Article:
Erosion at the end of the Spit was not modelled due to the complex dynamics in this area. Instead the inlet migration curve is used. This represents the most landward extent that each section of the Spit has been during recent recorded historical events, and is a conservative estimate of the area potentially at risk of erosion in the future.


Coastal inundation modelling

Modelling of coastal inundation is a combination of estimating changes in water levels because of various coastal processes, and the topography of the land which affects the extent and depth of flooding.

Two approaches are used to assess inundation. On the open coast a bath tub method is used to map the extent of flooding inland to the same level as at the coast. This assumes even displacement of water across the inundated area. In the Estuary/Ihutai, a hydrodynamic model method uses flood and tide simulation software (called TUFLOW) that defines inundation more accurately in low lying and wide flat areas and factors. This factors in flow paths and the interaction of different hydrological processes.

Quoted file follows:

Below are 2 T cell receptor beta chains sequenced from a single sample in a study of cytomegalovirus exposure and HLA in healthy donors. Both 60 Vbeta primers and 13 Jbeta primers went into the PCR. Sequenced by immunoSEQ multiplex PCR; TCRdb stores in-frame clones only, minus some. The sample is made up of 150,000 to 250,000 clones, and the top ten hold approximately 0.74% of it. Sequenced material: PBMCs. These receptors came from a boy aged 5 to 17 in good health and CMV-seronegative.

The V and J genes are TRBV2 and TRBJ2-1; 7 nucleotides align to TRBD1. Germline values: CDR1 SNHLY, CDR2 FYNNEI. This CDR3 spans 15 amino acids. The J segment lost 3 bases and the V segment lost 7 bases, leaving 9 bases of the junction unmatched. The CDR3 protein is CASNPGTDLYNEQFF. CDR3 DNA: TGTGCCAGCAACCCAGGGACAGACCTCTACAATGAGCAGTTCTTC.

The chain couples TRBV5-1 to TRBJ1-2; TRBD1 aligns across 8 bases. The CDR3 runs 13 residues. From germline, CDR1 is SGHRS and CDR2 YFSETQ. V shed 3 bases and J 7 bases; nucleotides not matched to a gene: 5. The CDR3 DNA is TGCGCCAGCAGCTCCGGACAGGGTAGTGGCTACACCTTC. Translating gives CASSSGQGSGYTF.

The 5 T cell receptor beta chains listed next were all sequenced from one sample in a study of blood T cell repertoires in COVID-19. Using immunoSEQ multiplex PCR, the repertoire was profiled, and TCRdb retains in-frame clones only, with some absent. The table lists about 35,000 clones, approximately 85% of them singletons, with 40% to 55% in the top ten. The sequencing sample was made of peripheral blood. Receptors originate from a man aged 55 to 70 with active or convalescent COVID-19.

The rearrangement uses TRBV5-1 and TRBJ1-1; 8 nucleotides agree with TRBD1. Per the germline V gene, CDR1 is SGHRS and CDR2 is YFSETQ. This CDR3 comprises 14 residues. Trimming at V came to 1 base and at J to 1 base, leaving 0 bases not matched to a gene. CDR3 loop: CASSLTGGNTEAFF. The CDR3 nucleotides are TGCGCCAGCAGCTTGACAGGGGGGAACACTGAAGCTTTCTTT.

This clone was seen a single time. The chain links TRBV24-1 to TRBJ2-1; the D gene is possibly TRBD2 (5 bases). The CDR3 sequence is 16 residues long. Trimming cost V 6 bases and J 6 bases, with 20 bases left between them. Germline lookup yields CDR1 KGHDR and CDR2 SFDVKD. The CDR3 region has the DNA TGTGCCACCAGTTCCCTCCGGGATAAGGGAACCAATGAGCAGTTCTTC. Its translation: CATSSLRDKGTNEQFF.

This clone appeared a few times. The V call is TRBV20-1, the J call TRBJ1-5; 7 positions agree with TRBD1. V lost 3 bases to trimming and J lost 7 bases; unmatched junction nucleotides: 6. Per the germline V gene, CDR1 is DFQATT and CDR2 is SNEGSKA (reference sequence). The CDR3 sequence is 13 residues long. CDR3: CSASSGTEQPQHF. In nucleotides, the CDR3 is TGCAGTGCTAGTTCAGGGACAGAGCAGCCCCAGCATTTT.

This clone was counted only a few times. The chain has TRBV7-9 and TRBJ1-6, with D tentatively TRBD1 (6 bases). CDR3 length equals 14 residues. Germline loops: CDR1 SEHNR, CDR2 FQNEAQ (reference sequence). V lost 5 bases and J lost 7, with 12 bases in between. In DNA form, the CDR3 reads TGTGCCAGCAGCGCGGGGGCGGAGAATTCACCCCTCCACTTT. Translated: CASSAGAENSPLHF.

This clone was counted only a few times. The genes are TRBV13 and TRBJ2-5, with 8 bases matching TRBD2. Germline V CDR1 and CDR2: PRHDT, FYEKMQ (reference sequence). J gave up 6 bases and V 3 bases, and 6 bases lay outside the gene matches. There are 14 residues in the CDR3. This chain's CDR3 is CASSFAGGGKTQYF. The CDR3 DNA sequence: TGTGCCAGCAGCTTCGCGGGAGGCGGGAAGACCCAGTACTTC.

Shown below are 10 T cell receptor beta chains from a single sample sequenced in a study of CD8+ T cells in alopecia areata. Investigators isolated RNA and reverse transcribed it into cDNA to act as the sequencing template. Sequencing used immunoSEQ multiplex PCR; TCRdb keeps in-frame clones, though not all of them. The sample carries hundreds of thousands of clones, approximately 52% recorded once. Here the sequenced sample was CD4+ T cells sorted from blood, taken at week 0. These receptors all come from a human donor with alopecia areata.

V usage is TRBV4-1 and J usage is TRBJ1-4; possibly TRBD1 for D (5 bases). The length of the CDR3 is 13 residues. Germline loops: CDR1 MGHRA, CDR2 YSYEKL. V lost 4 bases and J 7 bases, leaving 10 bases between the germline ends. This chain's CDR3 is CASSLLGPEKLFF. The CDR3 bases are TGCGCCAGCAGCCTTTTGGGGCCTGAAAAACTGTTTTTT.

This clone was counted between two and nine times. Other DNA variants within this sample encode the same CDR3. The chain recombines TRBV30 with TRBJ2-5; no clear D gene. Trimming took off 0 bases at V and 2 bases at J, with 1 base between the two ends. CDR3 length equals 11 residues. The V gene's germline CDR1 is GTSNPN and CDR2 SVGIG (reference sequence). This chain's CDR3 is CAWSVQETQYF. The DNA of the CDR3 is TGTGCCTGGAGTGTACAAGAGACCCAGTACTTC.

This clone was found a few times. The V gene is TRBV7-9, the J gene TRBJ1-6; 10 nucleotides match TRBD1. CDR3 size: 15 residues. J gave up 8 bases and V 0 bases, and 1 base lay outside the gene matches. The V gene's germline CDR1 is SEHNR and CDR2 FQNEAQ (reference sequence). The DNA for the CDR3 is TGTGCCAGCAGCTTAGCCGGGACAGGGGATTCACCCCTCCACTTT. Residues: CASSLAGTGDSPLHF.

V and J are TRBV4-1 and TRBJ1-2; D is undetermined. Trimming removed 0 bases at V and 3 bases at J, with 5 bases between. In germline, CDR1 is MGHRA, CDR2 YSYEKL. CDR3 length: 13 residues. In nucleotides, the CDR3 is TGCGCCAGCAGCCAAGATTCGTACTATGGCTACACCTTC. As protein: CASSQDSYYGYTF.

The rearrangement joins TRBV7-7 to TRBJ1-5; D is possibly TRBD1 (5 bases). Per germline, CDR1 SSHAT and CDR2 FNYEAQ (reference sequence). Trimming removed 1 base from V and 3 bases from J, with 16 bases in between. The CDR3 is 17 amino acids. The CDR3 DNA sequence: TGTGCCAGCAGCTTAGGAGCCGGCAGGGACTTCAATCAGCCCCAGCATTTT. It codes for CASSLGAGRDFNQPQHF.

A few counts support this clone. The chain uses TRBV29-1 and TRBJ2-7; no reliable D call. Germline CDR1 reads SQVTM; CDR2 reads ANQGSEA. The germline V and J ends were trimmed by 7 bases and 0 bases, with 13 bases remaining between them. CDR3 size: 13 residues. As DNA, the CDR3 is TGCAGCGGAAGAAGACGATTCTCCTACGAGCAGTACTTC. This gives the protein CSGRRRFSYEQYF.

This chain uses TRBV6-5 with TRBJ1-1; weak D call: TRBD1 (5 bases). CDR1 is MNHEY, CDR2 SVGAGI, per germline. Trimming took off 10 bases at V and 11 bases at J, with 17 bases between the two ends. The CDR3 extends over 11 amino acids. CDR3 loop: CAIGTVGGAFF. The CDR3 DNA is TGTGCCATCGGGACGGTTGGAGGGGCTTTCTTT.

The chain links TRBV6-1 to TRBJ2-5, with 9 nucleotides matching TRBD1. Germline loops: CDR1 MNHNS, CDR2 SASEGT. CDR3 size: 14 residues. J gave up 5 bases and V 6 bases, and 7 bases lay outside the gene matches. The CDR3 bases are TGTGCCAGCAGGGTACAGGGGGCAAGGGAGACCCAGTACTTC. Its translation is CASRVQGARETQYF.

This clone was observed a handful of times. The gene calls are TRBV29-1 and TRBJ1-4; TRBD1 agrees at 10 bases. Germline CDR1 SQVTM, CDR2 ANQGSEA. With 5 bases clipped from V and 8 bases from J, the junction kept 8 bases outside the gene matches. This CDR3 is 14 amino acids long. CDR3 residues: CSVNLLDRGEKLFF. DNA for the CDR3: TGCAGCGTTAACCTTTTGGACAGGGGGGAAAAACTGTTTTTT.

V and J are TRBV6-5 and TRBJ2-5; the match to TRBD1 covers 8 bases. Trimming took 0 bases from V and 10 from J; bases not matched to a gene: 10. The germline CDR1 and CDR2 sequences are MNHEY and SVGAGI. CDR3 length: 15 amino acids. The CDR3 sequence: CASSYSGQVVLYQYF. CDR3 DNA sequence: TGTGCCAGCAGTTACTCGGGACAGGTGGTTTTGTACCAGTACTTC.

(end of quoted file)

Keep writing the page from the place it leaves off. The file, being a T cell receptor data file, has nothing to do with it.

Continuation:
National, regional and district context

The National Institute of Water and Atmospheric Research (NIWA) undertook a national overview of exposure to hazards in coastal areas in 2015 as part of a wider project by the Parliamentary Commissioner for the Environment on Preparing New Zealand for rising seas . This work looked at the potential exposure of people and assets based on elevation above MHWS, which is a simplified approach but provides high level context of the national distribution of risk.